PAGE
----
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South East Queensland Regional Plan - Introduction

By Vernon Davis,2014-06-17 15:45
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South East Queensland Regional Plan - Introduction ...

    SUBMISSION

DRAFT SOUTH EAST QUEENSLAND REGIONAL

    PLAN

    February 2005

     Page 1 of 7

    Contents

     Page

    Introduction…………………………………………………………………………… 2

    Support for a Regional Plan for South East Queensland…..…………………… 2

Importance of the effective protection of extractive resources and

    extractive industry operations in South East Queensland..…………………….. 2

Regional plan must reinforce the State Planning Policy: Protection

    of Extractive Resources……………..…………………………….………………… 3

    ? Map 4 Rural production and natural resources…………………… 4

    ? Integrated transport Desired regional outcome 5………………… 4

    ? Map 11 Transport infrastructure……………………………………. 4

    Extractive industry outside the urban footprint…………………………………… 5

    Extractive industry within the urban footprint…………………..………………… 5

    Nature conservation………………………………………………………………… 6

    Conclusion……………………………………………………….....……………….. 7

    Further discussion…………………………………………………………….…….. 7

Annexures

     Annexure 1 - Examples of a modern community‟s use of extractive material

Maps

     Map of the Northern Darlington Range Key Resource Area showing Regional

     Ecosystem Types, Essential Habitat and State Wildlife Corridors

CEMENT CONCRETE AND AGGREGATES AUSTRALIA

    Submission Draft South East Queensland Regional Plan February 2005

     Page 2 of 7

    Introduction

Cement Concrete and Aggregates Australia (CCAA) is the national association of the

    cement, concrete and extractive industries in Australia.

CCAA was formed by amalgamating a number of construction materials industry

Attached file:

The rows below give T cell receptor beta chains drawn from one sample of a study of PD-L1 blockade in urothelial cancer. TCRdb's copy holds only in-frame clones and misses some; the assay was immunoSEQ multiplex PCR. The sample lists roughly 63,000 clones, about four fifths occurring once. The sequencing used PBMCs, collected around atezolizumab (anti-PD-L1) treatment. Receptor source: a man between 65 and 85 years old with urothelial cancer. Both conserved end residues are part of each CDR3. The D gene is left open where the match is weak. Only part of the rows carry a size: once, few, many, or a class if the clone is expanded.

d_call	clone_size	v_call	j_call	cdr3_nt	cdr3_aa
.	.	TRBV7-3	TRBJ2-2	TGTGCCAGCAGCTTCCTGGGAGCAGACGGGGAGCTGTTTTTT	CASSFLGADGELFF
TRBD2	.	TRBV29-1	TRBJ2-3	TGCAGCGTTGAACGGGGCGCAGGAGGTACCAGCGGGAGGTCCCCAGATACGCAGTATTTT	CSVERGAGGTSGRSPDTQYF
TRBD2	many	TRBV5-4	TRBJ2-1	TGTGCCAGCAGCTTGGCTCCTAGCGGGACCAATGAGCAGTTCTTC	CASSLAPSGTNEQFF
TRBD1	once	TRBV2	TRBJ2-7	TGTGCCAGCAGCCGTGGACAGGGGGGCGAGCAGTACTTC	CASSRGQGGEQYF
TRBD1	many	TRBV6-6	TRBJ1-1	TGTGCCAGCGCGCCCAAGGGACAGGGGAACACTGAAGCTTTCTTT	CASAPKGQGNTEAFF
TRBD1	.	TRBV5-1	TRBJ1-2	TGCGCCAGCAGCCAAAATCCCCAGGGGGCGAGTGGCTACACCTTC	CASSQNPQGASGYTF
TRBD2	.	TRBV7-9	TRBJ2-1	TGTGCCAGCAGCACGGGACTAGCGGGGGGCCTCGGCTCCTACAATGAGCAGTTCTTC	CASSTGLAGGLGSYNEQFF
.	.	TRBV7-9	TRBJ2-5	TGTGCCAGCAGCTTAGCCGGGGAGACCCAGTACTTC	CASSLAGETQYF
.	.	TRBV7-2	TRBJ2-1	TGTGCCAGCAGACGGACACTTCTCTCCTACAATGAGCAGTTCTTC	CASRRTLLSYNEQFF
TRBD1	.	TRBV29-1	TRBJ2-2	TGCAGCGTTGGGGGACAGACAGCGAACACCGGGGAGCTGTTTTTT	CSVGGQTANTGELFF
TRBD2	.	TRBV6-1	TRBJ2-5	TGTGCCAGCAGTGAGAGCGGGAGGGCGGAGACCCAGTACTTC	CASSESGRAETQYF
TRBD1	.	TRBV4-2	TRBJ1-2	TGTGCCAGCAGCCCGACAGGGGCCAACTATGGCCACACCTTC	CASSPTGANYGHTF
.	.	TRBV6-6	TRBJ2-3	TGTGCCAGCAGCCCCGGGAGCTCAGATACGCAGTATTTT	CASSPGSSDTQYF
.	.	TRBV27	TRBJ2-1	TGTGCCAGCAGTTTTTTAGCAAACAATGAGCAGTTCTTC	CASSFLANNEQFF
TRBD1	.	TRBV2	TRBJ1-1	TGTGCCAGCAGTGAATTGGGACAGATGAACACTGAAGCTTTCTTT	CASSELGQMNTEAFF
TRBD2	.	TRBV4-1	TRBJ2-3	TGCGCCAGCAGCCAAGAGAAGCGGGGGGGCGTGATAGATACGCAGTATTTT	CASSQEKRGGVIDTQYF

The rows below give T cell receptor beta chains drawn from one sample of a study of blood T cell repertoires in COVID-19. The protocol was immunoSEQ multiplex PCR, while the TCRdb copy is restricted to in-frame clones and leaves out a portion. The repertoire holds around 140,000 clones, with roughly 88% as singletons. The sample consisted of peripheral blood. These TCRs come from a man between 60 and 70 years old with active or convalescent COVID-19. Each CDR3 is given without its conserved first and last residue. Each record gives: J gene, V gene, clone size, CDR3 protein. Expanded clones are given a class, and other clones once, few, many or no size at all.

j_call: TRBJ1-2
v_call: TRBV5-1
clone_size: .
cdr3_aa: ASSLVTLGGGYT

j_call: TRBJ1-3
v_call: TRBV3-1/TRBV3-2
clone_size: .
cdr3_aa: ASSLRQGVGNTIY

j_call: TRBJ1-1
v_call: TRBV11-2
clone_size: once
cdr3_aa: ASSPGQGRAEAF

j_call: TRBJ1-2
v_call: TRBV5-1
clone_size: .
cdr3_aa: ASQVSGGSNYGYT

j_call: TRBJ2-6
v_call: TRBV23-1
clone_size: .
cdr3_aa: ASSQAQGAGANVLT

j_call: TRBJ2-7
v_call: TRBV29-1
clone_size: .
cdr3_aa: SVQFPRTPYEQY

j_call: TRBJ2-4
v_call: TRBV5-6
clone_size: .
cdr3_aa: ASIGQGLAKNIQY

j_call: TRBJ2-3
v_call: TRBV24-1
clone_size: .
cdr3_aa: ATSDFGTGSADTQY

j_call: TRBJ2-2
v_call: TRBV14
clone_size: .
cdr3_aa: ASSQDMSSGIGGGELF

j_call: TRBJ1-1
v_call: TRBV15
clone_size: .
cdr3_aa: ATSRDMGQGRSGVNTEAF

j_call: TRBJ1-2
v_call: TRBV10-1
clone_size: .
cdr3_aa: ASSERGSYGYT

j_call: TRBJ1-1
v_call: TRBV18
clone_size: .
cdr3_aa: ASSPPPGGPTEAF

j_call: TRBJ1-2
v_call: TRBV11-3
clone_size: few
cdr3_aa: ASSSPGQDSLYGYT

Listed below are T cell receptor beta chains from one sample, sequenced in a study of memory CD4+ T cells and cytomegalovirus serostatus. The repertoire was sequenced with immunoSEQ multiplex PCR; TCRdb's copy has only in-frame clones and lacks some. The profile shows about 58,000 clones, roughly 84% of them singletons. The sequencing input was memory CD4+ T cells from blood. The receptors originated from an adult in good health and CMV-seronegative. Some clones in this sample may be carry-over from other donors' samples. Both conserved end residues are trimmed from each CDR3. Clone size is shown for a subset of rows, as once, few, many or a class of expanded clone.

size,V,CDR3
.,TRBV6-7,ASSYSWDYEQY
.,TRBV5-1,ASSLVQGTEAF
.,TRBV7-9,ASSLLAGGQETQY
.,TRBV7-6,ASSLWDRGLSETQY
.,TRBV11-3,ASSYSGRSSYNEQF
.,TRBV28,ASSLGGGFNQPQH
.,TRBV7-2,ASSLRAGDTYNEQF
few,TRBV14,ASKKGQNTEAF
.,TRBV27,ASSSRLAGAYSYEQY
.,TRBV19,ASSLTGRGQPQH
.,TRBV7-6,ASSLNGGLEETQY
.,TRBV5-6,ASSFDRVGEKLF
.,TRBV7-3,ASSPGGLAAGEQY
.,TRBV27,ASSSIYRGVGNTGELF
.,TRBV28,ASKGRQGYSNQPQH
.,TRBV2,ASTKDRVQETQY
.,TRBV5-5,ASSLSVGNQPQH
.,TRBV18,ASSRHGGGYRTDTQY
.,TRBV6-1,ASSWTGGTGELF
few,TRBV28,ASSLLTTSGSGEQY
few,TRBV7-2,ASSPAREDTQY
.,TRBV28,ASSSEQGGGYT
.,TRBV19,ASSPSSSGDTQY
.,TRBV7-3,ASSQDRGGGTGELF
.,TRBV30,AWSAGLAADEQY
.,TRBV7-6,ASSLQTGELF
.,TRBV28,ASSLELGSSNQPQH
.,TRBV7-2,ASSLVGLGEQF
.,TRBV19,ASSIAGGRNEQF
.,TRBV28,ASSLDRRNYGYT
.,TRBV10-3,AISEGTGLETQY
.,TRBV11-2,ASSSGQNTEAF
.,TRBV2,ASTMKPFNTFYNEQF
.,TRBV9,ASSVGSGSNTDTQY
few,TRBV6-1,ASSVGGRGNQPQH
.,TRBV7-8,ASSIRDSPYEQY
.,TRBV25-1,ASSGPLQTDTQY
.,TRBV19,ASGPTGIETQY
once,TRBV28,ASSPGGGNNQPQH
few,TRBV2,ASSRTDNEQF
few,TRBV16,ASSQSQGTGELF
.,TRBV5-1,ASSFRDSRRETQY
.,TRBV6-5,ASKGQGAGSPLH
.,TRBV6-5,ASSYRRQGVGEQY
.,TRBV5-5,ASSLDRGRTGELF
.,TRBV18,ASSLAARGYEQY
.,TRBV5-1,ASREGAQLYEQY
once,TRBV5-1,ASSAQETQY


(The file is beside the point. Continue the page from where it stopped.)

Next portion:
associations that existed throughout Australia including what were formerly the

    Cement and Concrete Association of Australia, the Australian Pre-Mixed Concrete

    Association and the Queensland Extractive Industries Association Inc.

CCAA continues the important role of its predecessor, the Cement and Concrete

    Association of Australia, which since 1928, has promoted and supported the use of

    cement and concrete products. However, it also represents the extractive materials

    industry; an industry vital to Australia‟s (and in this particular case, South East

    Queensland‟s) community, transport and other essential infrastructure needs.

CCAA is the only representative body for extractive industry operators in this State.

CCAA‟s membership, which spans the full spectrum from large public multi-national

    companies to smaller independent operators, accounts for the bulk of the 22 million

    tonnes of extractive material produced annually in South East Queensland, the

    market sales value of which is in excess of $400 million.

It is in relation to the extractive industry in this region that CCAA is pleased to make

    this submission in relation to the draft South East Queensland Regional Plan.

Support for a Regional Plan for South East Queensland

CCAA supports the introduction of a regional plan for the sustainable development of

    South East Queensland.

However, CCAA believes that in relation to the effective protection of extractive

    resources and extractive industry operations in South East Queensland the current

    draft is deficient in a number of aspects. These are highlighted in this submission.

Importance of the effective protection of extractive

    resources and extractive industry operations in South

    East Queensland

Because modern communities use such large quantities of sand, gravel and crushed

    rock for buildings, road construction and other essential infrastructure, extractive

    resources play an important role in everyday community life.

However, extractive resources are high volume low cost materials and therefore, as

    transport is a major cost factor, extractive industry operations must be located close

    to the communities that use them if they are to be economically viable.

CEMENT CONCRETE AND AGGREGATES AUSTRALIA

    Submission Draft South East Queensland Regional Plan February 2005

     Page 3 of 7

    It is important to understand that Queensland requires in excess of 90,000 tonnes of

    extractive material per day to meet current demand and that extractive material use

    in this State equates to almost 10 tonnes per person per year. The latter has been

    the case since 1979.

Some examples of a modern community‟s use of extractive material are detailed at

    Annexure 1 as are the requirements for the redevelopment of the Brisbane Airport

    and the duplication of the Gateway Bridge.

The volume (in millions of tonnes) of the various extractive materials produced in

    South East Queensland in 2002-2003 is shown in the following table.

Crushed Road Broken River Unprocessed Natural Manufactured Total

    course base rock gravels construction sand